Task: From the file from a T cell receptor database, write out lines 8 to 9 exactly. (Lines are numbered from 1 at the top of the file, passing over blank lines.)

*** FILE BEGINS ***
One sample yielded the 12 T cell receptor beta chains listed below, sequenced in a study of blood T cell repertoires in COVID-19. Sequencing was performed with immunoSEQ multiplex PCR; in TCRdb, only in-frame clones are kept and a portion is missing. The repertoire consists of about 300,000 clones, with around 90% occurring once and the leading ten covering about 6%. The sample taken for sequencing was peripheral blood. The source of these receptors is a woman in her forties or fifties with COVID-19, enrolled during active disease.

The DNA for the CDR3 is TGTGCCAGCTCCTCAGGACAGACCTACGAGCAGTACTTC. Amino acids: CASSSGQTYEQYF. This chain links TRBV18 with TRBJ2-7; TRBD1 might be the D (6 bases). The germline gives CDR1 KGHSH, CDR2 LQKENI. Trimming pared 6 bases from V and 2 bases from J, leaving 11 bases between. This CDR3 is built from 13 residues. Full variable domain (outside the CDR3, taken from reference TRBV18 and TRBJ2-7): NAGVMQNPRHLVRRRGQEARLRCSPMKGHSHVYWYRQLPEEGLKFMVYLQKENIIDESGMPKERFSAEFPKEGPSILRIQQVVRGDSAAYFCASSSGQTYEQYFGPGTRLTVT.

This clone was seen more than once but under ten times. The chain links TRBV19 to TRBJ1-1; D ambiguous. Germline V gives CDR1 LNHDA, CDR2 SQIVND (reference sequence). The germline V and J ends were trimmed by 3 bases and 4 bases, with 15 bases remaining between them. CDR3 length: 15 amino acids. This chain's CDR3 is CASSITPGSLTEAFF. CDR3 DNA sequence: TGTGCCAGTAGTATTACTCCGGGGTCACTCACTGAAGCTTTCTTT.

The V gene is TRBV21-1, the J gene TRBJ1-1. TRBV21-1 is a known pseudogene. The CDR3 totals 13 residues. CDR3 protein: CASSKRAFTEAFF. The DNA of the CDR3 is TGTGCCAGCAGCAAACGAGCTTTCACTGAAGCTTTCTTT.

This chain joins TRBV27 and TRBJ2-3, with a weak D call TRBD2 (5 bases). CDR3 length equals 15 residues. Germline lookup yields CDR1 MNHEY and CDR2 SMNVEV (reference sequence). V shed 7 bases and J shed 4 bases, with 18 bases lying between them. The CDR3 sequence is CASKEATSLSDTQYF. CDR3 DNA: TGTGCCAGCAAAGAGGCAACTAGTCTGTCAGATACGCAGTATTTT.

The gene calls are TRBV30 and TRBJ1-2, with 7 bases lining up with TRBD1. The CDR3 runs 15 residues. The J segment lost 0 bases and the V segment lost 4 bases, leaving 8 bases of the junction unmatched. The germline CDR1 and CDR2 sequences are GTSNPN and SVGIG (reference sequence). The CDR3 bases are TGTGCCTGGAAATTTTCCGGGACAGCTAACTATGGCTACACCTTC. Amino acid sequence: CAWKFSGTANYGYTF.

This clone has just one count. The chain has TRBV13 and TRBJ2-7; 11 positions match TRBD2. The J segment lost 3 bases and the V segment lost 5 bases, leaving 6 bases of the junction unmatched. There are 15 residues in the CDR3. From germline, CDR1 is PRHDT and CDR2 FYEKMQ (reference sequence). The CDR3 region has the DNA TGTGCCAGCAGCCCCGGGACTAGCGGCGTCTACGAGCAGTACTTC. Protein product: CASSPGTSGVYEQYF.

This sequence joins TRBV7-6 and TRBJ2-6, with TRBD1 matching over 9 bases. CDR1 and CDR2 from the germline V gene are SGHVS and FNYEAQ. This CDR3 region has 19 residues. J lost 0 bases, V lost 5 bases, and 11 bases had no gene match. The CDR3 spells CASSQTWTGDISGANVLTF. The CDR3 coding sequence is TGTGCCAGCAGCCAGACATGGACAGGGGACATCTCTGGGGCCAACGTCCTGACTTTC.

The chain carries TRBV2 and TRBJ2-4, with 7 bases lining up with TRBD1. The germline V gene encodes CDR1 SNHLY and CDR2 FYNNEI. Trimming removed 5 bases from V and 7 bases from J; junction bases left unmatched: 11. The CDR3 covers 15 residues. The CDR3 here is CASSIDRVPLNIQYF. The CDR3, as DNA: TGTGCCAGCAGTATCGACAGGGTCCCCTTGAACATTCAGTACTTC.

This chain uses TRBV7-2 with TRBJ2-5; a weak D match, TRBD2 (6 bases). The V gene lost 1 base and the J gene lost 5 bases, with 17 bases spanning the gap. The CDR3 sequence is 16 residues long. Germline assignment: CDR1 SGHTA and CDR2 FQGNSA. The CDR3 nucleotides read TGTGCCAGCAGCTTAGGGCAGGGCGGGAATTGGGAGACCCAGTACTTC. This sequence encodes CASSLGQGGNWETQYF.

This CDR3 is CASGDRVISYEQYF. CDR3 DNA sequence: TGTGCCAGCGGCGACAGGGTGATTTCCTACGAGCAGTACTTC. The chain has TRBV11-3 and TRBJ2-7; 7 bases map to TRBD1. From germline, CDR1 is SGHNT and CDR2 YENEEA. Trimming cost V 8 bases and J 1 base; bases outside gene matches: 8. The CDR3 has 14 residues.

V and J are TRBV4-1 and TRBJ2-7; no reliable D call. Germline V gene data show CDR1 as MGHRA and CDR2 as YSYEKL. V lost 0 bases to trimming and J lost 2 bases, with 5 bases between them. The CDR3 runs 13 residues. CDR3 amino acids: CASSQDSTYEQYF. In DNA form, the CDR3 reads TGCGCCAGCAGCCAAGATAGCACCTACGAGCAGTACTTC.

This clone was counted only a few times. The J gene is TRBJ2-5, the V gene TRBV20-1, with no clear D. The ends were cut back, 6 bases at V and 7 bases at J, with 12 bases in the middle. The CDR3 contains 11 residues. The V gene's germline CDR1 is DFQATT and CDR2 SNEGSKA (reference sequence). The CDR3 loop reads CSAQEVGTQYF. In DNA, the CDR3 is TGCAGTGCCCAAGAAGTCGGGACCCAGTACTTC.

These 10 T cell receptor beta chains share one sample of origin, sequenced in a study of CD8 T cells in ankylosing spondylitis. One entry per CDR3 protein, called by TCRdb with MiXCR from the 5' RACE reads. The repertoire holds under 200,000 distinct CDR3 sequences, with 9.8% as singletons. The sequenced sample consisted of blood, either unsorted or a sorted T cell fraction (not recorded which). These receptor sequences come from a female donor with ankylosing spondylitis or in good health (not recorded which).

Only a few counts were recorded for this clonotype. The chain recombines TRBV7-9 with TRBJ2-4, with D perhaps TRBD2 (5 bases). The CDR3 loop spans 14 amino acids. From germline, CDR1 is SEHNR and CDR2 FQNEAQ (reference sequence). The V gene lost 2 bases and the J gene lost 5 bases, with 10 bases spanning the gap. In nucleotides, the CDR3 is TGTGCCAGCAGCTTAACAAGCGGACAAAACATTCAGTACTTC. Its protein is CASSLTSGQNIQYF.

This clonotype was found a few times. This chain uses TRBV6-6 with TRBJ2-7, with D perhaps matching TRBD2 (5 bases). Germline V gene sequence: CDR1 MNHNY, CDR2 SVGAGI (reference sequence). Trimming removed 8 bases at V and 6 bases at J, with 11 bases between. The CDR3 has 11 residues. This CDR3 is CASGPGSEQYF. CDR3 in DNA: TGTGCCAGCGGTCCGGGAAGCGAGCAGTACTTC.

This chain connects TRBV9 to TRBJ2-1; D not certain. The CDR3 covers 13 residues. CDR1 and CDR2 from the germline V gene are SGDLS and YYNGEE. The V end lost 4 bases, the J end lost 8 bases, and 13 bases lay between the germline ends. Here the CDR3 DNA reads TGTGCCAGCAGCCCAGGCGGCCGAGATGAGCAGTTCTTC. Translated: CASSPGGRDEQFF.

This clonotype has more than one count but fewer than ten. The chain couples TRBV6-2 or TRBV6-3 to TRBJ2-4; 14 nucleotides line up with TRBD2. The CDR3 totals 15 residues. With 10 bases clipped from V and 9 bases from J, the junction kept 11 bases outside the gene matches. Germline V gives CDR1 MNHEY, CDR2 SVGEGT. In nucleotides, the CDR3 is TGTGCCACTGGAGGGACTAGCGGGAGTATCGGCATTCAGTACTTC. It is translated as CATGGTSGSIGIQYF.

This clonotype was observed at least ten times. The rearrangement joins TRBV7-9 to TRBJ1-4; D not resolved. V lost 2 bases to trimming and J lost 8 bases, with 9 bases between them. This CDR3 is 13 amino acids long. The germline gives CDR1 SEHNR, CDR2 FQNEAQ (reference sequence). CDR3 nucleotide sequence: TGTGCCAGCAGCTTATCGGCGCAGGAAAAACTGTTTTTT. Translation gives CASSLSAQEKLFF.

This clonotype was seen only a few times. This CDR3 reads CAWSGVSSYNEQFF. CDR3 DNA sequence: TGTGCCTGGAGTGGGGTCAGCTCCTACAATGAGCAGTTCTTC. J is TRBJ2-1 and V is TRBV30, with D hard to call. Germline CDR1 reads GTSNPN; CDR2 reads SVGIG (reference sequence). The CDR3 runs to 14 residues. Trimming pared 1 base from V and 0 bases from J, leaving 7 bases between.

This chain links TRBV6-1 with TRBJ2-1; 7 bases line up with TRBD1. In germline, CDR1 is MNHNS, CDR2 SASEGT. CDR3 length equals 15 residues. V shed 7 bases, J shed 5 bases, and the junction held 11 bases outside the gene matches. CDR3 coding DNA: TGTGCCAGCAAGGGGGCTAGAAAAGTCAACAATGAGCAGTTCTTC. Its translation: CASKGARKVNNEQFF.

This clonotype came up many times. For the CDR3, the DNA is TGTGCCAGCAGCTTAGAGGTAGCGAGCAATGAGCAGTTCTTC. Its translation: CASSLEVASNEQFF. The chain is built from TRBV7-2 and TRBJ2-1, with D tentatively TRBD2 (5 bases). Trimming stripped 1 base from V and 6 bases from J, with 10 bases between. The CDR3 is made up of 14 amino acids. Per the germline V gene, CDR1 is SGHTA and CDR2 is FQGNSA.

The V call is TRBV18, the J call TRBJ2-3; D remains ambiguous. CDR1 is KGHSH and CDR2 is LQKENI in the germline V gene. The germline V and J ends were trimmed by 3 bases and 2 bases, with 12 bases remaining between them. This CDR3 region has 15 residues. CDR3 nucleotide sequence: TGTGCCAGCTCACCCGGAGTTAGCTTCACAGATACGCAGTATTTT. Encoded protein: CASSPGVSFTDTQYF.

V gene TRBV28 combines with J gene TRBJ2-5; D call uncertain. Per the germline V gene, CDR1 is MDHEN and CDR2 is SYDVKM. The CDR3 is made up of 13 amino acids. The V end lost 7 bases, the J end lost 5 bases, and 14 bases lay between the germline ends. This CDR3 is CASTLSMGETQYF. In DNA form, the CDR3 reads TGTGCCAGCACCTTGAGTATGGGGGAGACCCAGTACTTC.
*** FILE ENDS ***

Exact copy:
This sequence joins TRBV7-6 and TRBJ2-6, with TRBD1 matching over 9 bases. CDR1 and CDR2 from the germline V gene are SGHVS and FNYEAQ. This CDR3 region has 19 residues. J lost 0 bases, V lost 5 bases, and 11 bases had no gene match. The CDR3 spells CASSQTWTGDISGANVLTF. The CDR3 coding sequence is TGTGCCAGCAGCCAGACATGGACAGGGGACATCTCTGGGGCCAACGTCCTGACTTTC.

The chain carries TRBV2 and TRBJ2-4, with 7 bases lining up with TRBD1. The germline V gene encodes CDR1 SNHLY and CDR2 FYNNEI. Trimming removed 5 bases from V and 7 bases from J; junction bases left unmatched: 11. The CDR3 covers 15 residues. The CDR3 here is CASSIDRVPLNIQYF. The CDR3, as DNA: TGTGCCAGCAGTATCGACAGGGTCCCCTTGAACATTCAGTACTTC.